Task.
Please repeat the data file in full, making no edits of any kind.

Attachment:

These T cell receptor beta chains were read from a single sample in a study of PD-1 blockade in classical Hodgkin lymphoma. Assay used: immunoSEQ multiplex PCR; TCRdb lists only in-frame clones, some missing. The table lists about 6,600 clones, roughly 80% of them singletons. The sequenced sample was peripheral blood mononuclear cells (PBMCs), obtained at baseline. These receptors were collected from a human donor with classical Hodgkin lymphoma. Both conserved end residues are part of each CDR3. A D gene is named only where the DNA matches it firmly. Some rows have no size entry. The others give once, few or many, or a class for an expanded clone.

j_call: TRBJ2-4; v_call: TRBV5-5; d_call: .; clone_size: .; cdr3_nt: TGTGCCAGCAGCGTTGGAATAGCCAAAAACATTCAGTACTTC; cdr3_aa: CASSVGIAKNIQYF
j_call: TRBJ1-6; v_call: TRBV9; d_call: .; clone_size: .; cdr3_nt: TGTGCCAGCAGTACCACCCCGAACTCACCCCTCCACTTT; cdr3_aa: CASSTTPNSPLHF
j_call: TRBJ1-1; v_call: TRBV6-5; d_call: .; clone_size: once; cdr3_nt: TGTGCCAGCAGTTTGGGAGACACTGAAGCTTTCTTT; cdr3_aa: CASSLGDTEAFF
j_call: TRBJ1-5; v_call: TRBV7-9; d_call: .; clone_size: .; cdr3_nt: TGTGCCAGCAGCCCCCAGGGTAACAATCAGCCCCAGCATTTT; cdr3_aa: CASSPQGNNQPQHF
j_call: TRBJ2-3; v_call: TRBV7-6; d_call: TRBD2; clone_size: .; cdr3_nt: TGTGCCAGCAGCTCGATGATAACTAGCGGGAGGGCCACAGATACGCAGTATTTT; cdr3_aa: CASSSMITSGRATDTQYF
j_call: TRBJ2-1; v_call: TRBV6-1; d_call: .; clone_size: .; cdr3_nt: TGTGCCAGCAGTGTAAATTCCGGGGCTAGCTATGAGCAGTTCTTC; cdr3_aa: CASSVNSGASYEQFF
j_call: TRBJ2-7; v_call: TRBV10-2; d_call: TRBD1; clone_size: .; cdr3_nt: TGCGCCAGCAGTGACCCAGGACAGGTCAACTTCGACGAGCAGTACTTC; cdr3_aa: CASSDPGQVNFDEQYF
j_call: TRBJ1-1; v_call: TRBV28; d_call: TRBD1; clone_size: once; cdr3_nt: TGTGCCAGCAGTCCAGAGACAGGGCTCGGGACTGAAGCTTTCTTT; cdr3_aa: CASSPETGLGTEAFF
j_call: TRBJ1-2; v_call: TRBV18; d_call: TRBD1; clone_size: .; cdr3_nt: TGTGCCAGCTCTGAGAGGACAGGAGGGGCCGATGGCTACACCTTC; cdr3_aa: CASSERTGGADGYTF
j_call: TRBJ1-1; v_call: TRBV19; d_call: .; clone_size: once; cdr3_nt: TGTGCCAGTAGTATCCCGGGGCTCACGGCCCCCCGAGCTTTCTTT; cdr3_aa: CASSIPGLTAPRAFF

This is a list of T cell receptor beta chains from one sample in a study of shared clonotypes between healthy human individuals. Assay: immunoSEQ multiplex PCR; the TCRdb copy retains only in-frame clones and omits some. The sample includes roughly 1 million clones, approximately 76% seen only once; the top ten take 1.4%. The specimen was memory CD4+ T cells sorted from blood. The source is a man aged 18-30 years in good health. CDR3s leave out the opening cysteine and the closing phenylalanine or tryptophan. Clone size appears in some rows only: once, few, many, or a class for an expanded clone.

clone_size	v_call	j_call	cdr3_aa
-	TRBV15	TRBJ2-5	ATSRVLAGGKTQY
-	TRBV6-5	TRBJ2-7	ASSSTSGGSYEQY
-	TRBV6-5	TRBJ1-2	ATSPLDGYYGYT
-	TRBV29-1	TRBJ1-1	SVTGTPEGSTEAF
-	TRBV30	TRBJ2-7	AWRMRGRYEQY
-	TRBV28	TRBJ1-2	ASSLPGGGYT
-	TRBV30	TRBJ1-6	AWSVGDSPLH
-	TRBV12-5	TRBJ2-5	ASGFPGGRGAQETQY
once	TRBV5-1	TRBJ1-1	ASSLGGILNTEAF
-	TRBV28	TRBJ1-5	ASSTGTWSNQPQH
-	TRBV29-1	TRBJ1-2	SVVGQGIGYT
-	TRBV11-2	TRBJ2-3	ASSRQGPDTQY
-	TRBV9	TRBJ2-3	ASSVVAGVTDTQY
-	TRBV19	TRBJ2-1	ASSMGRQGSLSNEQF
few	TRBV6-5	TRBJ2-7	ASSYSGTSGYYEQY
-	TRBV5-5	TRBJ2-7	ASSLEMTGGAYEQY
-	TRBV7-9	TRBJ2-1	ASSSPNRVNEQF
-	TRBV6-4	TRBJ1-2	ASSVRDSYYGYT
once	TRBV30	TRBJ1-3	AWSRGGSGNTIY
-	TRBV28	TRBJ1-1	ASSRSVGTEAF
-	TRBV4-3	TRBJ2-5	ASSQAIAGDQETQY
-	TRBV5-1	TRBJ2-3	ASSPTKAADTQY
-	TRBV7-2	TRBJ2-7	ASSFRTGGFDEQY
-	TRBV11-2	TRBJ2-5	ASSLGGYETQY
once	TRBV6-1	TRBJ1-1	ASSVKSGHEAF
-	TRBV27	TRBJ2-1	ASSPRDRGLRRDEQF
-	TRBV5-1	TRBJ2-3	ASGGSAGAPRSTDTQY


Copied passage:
These T cell receptor beta chains were read from a single sample in a study of PD-1 blockade in classical Hodgkin lymphoma. Assay used: immunoSEQ multiplex PCR; TCRdb lists only in-frame clones, some missing. The table lists about 6,600 clones, roughly 80% of them singletons. The sequenced sample was peripheral blood mononuclear cells (PBMCs), obtained at baseline. These receptors were collected from a human donor with classical Hodgkin lymphoma. Both conserved end residues are part of each CDR3. A D gene is named only where the DNA matches it firmly. Some rows have no size entry. The others give once, few or many, or a class for an expanded clone.

j_call: TRBJ2-4; v_call: TRBV5-5; d_call: .; clone_size: .; cdr3_nt: TGTGCCAGCAGCGTTGGAATAGCCAAAAACATTCAGTACTTC; cdr3_aa: CASSVGIAKNIQYF
j_call: TRBJ1-6; v_call: TRBV9; d_call: .; clone_size: .; cdr3_nt: TGTGCCAGCAGTACCACCCCGAACTCACCCCTCCACTTT; cdr3_aa: CASSTTPNSPLHF
j_call: TRBJ1-1; v_call: TRBV6-5; d_call: .; clone_size: once; cdr3_nt: TGTGCCAGCAGTTTGGGAGACACTGAAGCTTTCTTT; cdr3_aa: CASSLGDTEAFF
j_call: TRBJ1-5; v_call: TRBV7-9; d_call: .; clone_size: .; cdr3_nt: TGTGCCAGCAGCCCCCAGGGTAACAATCAGCCCCAGCATTTT; cdr3_aa: CASSPQGNNQPQHF
j_call: TRBJ2-3; v_call: TRBV7-6; d_call: TRBD2; clone_size: .; cdr3_nt: TGTGCCAGCAGCTCGATGATAACTAGCGGGAGGGCCACAGATACGCAGTATTTT; cdr3_aa: CASSSMITSGRATDTQYF
j_call: TRBJ2-1; v_call: TRBV6-1; d_call: .; clone_size: .; cdr3_nt: TGTGCCAGCAGTGTAAATTCCGGGGCTAGCTATGAGCAGTTCTTC; cdr3_aa: CASSVNSGASYEQFF
j_call: TRBJ2-7; v_call: TRBV10-2; d_call: TRBD1; clone_size: .; cdr3_nt: TGCGCCAGCAGTGACCCAGGACAGGTCAACTTCGACGAGCAGTACTTC; cdr3_aa: CASSDPGQVNFDEQYF
j_call: TRBJ1-1; v_call: TRBV28; d_call: TRBD1; clone_size: once; cdr3_nt: TGTGCCAGCAGTCCAGAGACAGGGCTCGGGACTGAAGCTTTCTTT; cdr3_aa: CASSPETGLGTEAFF
j_call: TRBJ1-2; v_call: TRBV18; d_call: TRBD1; clone_size: .; cdr3_nt: TGTGCCAGCTCTGAGAGGACAGGAGGGGCCGATGGCTACACCTTC; cdr3_aa: CASSERTGGADGYTF
j_call: TRBJ1-1; v_call: TRBV19; d_call: .; clone_size: once; cdr3_nt: TGTGCCAGTAGTATCCCGGGGCTCACGGCCCCCCGAGCTTTCTTT; cdr3_aa: CASSIPGLTAPRAFF

This is a list of T cell receptor beta chains from one sample in a study of shared clonotypes between healthy human individuals. Assay: immunoSEQ multiplex PCR; the TCRdb copy retains only in-frame clones and omits some. The sample includes roughly 1 million clones, approximately 76% seen only once; the top ten take 1.4%. The specimen was memory CD4+ T cells sorted from blood. The source is a man aged 18-30 years in good health. CDR3s leave out the opening cysteine and the closing phenylalanine or tryptophan. Clone size appears in some rows only: once, few, many, or a class for an expanded clone.

clone_size	v_call	j_call	cdr3_aa
-	TRBV15	TRBJ2-5	ATSRVLAGGKTQY
-	TRBV6-5	TRBJ2-7	ASSSTSGGSYEQY
-	TRBV6-5	TRBJ1-2	ATSPLDGYYGYT
-	TRBV29-1	TRBJ1-1	SVTGTPEGSTEAF
-	TRBV30	TRBJ2-7	AWRMRGRYEQY
-	TRBV28	TRBJ1-2	ASSLPGGGYT
-	TRBV30	TRBJ1-6	AWSVGDSPLH
-	TRBV12-5	TRBJ2-5	ASGFPGGRGAQETQY
once	TRBV5-1	TRBJ1-1	ASSLGGILNTEAF
-	TRBV28	TRBJ1-5	ASSTGTWSNQPQH
-	TRBV29-1	TRBJ1-2	SVVGQGIGYT
-	TRBV11-2	TRBJ2-3	ASSRQGPDTQY
-	TRBV9	TRBJ2-3	ASSVVAGVTDTQY
-	TRBV19	TRBJ2-1	ASSMGRQGSLSNEQF
few	TRBV6-5	TRBJ2-7	ASSYSGTSGYYEQY
-	TRBV5-5	TRBJ2-7	ASSLEMTGGAYEQY
-	TRBV7-9	TRBJ2-1	ASSSPNRVNEQF
-	TRBV6-4	TRBJ1-2	ASSVRDSYYGYT
once	TRBV30	TRBJ1-3	AWSRGGSGNTIY
-	TRBV28	TRBJ1-1	ASSRSVGTEAF
-	TRBV4-3	TRBJ2-5	ASSQAIAGDQETQY
-	TRBV5-1	TRBJ2-3	ASSPTKAADTQY
-	TRBV7-2	TRBJ2-7	ASSFRTGGFDEQY
-	TRBV11-2	TRBJ2-5	ASSLGGYETQY
once	TRBV6-1	TRBJ1-1	ASSVKSGHEAF
-	TRBV27	TRBJ2-1	ASSPRDRGLRRDEQF
-	TRBV5-1	TRBJ2-3	ASGGSAGAPRSTDTQY